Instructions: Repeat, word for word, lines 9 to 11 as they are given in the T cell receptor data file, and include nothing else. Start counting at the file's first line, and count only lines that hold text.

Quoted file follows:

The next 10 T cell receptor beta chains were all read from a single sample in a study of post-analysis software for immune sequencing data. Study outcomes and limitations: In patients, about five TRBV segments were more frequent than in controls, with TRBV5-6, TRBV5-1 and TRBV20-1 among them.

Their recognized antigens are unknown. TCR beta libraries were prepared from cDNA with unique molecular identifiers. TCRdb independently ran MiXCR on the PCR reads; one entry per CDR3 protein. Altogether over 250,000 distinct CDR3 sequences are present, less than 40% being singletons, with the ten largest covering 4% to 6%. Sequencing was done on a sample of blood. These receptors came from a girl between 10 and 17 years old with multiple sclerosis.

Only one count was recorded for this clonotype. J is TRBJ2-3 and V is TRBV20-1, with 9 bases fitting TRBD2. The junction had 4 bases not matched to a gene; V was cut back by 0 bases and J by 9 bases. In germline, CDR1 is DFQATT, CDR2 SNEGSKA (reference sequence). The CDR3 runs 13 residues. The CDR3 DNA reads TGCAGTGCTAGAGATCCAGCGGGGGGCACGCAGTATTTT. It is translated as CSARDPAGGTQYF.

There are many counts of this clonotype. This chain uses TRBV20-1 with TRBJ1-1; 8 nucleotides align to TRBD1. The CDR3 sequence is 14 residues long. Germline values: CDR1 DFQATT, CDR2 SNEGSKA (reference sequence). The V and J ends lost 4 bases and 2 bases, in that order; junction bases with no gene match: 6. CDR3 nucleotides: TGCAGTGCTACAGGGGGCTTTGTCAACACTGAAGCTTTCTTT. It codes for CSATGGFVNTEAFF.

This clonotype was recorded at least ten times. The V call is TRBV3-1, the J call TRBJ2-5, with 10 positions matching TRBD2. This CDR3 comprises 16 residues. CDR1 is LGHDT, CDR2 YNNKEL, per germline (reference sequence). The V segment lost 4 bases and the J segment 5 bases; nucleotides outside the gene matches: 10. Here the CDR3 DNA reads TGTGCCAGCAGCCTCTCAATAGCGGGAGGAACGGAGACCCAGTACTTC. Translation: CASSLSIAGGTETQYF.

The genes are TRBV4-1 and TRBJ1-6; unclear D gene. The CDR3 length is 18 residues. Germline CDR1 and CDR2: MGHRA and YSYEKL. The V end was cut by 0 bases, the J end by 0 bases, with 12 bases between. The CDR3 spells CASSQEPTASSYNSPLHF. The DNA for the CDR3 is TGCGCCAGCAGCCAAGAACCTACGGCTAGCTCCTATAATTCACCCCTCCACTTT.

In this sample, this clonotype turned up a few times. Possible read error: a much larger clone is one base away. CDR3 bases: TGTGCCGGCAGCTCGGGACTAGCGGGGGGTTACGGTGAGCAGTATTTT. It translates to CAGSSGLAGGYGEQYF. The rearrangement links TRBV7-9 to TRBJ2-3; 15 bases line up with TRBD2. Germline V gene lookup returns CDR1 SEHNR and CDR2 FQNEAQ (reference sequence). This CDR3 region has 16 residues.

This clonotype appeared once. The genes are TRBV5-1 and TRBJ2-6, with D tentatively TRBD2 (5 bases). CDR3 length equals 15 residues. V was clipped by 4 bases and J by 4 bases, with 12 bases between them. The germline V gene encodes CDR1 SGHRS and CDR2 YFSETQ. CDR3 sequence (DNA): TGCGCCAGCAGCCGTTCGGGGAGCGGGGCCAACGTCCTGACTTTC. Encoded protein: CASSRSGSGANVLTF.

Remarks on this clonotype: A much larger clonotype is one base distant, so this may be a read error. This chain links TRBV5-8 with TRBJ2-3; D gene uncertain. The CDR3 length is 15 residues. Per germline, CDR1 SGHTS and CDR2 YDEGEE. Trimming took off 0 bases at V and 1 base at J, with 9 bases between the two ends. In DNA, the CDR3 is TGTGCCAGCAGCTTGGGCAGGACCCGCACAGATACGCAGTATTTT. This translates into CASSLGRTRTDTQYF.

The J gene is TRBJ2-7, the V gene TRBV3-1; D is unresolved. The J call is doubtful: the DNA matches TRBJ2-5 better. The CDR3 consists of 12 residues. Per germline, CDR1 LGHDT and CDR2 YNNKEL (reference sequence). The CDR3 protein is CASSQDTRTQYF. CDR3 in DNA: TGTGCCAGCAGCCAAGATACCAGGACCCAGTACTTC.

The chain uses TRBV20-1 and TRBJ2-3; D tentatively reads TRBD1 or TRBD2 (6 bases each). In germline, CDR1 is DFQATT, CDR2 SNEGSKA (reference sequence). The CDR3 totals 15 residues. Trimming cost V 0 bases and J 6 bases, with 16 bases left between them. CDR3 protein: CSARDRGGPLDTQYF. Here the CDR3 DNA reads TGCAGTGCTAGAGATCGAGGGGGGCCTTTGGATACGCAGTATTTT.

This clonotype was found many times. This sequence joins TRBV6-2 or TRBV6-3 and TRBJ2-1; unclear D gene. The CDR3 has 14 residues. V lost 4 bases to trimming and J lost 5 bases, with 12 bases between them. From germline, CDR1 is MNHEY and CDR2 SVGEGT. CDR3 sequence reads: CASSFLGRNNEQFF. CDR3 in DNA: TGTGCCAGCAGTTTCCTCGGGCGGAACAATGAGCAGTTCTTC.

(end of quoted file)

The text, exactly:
Remarks on this clonotype: A much larger clonotype is one base distant, so this may be a read error. This chain links TRBV5-8 with TRBJ2-3; D gene uncertain. The CDR3 length is 15 residues. Per germline, CDR1 SGHTS and CDR2 YDEGEE. Trimming took off 0 bases at V and 1 base at J, with 9 bases between the two ends. In DNA, the CDR3 is TGTGCCAGCAGCTTGGGCAGGACCCGCACAGATACGCAGTATTTT. This translates into CASSLGRTRTDTQYF.

The J gene is TRBJ2-7, the V gene TRBV3-1; D is unresolved. The J call is doubtful: the DNA matches TRBJ2-5 better. The CDR3 consists of 12 residues. Per germline, CDR1 LGHDT and CDR2 YNNKEL (reference sequence). The CDR3 protein is CASSQDTRTQYF. CDR3 in DNA: TGTGCCAGCAGCCAAGATACCAGGACCCAGTACTTC.

The chain uses TRBV20-1 and TRBJ2-3; D tentatively reads TRBD1 or TRBD2 (6 bases each). In germline, CDR1 is DFQATT, CDR2 SNEGSKA (reference sequence). The CDR3 totals 15 residues. Trimming cost V 0 bases and J 6 bases, with 16 bases left between them. CDR3 protein: CSARDRGGPLDTQYF. Here the CDR3 DNA reads TGCAGTGCTAGAGATCGAGGGGGGCCTTTGGATACGCAGTATTTT.